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Caitlin Rose Own Side

There’s a real problem when you hang a whole heap of expectation on an album, based on one song. It happened to me with the first album I remember buying. Joyride by Roxette. C’mon join the Joyride. I hadn’t quite grasped that, by buying an album by Roxette, I was opening myself up to the possibility that not ALL of their songs are going to sound like ‘Joyride’. That, even though that one particular song grabbed me and consumed me like all good pop songs should… that maybe, just maybe, they might have some songs on there that don’t sound like ‘Joyride’.

So, I was nine years old when the Roxette album was released. And I was not terribly interested in spending my pocket money on 55 minutes of something that didn’t sound entirely like ‘Joyride’. Twenty years later and I’ve not learned to dispel that ill-informed anticipation of what an album might sound like, after getting hooked on a single song. But what I have learned, is to persevere. And I am a better person for it, I’m sure. And if Caitlin Rose’s ‘Own Side’ album was here with me, in cassette form, I would not wear out Side A, rewinding the title track a thousand times, whilst Side B remained clean as a whistle, hours of studio time ignored and unappreciated.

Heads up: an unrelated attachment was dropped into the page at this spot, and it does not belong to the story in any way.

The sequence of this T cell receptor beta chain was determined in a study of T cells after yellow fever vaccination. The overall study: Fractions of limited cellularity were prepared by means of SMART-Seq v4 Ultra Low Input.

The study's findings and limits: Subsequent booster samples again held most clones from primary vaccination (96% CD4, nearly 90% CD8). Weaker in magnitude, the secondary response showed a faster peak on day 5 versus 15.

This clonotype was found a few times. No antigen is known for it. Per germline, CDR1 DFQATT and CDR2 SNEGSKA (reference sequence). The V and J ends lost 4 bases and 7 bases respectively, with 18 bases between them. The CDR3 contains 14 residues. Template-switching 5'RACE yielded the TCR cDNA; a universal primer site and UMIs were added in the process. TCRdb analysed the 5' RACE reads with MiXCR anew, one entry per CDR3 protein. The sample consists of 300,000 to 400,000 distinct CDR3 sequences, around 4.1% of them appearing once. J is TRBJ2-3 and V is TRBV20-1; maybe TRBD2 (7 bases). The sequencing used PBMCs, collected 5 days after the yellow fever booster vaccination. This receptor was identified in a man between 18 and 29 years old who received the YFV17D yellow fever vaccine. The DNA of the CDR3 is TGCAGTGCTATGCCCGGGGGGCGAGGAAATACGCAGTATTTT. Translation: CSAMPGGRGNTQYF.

The lead single and title track from the album has, in recent weeks, served itself as a wake-up call, a break-up song, a personal anthem and a host of other very important, yet slightly spurious titles. The rest of the album had a lot to live up to. I’ll be honest: it took a few listens to forgive the opening track, ‘Learning to Ride’ for all of its overriding jollity and naivety, its jaunty guitar lines.
I didn’t want songs about bicycles.

Luckily, a few more listen revealed the painful truth: This isn’t a song about bicycles! It’s about heartache! Thank fuck for that.
In fact, the entirety of Own Side is imbued with a heavy heart, drenched in the blood of the Southern States. Beautifully crafted songs, marched through a country tradition and tarted up once they’ve come out the other side. Showing all the signs of being a post-break up album, this is therapy in musical form: an acute dissection of the ugly lure of relationships and all the damage they can do.

Fall back into my desperate arms / fall back into this old disaster / ‘cause it’s better than spending all your nights alone.

There is never a dull moment here, no songs to skip through. The heart may weigh down heavy, but there’s a wry smile in every line. Caitlin’s voice is sparky, full of life, yet doused with knowing. Emotion is tempered with humour; sadness levelled with joy. Truly, it’s a wonder. Each and every song is a Joyride, in its own way. Thank God for perseverance.

For the Rabbits…

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